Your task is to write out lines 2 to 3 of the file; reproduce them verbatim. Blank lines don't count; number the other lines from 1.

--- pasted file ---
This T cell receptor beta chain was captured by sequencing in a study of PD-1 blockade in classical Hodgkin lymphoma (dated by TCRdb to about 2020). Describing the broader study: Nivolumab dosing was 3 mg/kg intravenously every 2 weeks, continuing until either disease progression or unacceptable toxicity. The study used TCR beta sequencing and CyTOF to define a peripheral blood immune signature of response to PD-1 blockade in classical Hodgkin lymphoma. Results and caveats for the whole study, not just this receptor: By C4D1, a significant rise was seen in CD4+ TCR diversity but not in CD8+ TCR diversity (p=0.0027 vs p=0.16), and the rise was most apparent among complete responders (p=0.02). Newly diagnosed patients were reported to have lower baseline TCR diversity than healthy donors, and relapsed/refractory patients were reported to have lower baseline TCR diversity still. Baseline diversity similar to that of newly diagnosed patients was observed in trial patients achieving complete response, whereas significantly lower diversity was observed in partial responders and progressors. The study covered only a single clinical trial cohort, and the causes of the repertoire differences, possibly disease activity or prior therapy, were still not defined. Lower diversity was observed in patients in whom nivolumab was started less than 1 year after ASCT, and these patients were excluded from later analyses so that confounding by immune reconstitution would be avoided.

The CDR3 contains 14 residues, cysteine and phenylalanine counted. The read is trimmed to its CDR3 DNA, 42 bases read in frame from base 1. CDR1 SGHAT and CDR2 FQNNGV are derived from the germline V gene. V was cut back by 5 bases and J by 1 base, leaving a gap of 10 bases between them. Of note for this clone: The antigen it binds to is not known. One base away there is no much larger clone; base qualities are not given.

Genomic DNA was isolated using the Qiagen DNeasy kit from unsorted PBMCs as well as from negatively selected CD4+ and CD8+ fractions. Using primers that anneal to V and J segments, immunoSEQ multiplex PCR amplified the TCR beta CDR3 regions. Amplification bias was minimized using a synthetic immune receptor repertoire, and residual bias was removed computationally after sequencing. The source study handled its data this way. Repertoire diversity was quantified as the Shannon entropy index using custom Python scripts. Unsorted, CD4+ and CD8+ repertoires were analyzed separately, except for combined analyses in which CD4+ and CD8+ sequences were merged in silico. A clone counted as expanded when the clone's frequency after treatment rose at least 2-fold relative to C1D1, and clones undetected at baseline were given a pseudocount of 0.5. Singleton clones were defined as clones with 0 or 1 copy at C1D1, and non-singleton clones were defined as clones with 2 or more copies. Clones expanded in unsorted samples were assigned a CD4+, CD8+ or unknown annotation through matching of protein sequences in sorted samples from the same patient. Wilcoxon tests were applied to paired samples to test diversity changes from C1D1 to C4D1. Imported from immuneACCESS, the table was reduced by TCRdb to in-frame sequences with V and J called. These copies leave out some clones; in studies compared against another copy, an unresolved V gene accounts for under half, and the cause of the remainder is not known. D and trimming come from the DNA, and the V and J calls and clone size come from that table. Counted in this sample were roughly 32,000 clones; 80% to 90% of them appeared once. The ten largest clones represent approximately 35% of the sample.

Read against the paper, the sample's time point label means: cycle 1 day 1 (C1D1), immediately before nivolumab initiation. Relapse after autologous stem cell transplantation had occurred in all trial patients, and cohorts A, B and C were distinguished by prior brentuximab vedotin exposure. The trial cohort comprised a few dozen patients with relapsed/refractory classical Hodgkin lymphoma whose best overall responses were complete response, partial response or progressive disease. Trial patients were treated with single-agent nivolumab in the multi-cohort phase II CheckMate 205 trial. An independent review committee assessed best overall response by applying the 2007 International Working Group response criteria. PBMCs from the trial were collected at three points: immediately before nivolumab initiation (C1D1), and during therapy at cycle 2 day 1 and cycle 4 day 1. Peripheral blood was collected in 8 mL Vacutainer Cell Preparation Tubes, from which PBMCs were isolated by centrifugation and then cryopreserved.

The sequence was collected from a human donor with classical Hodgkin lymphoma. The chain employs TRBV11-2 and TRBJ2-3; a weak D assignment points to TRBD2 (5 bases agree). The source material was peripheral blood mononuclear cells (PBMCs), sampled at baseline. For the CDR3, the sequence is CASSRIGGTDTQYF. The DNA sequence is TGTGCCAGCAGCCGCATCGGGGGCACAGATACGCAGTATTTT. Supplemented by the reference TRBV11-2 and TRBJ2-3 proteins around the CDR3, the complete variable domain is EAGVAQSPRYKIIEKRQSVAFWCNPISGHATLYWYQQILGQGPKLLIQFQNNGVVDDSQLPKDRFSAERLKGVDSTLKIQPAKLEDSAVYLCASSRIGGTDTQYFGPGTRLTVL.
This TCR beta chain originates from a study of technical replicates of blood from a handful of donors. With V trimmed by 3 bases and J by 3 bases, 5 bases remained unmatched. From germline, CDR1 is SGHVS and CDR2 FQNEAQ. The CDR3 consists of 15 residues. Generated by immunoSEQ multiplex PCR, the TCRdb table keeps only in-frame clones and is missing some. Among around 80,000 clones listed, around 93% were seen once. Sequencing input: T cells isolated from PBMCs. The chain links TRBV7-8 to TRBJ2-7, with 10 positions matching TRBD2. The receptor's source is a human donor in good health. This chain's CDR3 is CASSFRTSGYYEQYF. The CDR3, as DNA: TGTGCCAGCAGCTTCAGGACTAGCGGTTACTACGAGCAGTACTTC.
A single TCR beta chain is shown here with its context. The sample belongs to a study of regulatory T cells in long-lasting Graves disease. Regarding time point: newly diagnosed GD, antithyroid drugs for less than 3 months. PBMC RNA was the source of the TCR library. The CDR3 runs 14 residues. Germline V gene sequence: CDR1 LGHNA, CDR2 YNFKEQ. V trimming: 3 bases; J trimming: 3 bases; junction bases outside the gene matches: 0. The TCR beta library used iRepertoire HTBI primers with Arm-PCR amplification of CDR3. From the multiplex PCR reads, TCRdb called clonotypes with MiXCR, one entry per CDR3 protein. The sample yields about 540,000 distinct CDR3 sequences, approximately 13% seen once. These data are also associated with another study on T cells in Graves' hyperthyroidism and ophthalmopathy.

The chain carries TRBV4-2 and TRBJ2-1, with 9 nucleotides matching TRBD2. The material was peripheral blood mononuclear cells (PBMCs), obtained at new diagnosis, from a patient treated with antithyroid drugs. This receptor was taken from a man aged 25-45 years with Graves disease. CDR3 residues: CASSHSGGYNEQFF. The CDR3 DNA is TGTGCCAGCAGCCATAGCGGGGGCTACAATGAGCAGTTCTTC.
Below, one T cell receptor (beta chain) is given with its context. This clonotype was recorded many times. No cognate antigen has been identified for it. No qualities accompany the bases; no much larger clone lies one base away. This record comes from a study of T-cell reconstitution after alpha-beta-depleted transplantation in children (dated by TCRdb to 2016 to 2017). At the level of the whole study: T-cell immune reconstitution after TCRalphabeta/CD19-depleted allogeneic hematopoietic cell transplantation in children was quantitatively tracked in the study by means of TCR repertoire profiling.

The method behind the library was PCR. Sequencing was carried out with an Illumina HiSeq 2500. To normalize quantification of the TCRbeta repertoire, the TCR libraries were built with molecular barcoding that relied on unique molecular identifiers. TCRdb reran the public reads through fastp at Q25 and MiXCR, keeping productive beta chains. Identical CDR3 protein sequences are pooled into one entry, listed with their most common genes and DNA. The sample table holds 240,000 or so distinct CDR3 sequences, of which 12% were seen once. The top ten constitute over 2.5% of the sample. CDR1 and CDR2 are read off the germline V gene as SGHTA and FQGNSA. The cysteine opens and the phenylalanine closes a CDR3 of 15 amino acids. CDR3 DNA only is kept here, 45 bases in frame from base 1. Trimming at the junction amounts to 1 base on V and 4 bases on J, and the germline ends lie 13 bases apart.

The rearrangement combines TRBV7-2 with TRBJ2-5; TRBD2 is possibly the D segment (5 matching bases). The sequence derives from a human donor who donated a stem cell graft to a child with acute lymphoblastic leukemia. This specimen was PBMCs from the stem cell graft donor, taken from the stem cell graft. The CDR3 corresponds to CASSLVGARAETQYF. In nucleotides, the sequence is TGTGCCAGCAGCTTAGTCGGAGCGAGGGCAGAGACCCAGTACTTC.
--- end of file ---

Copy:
The CDR3 contains 14 residues, cysteine and phenylalanine counted. The read is trimmed to its CDR3 DNA, 42 bases read in frame from base 1. CDR1 SGHAT and CDR2 FQNNGV are derived from the germline V gene. V was cut back by 5 bases and J by 1 base, leaving a gap of 10 bases between them. Of note for this clone: The antigen it binds to is not known. One base away there is no much larger clone; base qualities are not given.

Genomic DNA was isolated using the Qiagen DNeasy kit from unsorted PBMCs as well as from negatively selected CD4+ and CD8+ fractions. Using primers that anneal to V and J segments, immunoSEQ multiplex PCR amplified the TCR beta CDR3 regions. Amplification bias was minimized using a synthetic immune receptor repertoire, and residual bias was removed computationally after sequencing. The source study handled its data this way. Repertoire diversity was quantified as the Shannon entropy index using custom Python scripts. Unsorted, CD4+ and CD8+ repertoires were analyzed separately, except for combined analyses in which CD4+ and CD8+ sequences were merged in silico. A clone counted as expanded when the clone's frequency after treatment rose at least 2-fold relative to C1D1, and clones undetected at baseline were given a pseudocount of 0.5. Singleton clones were defined as clones with 0 or 1 copy at C1D1, and non-singleton clones were defined as clones with 2 or more copies. Clones expanded in unsorted samples were assigned a CD4+, CD8+ or unknown annotation through matching of protein sequences in sorted samples from the same patient. Wilcoxon tests were applied to paired samples to test diversity changes from C1D1 to C4D1. Imported from immuneACCESS, the table was reduced by TCRdb to in-frame sequences with V and J called. These copies leave out some clones; in studies compared against another copy, an unresolved V gene accounts for under half, and the cause of the remainder is not known. D and trimming come from the DNA, and the V and J calls and clone size come from that table. Counted in this sample were roughly 32,000 clones; 80% to 90% of them appeared once. The ten largest clones represent approximately 35% of the sample.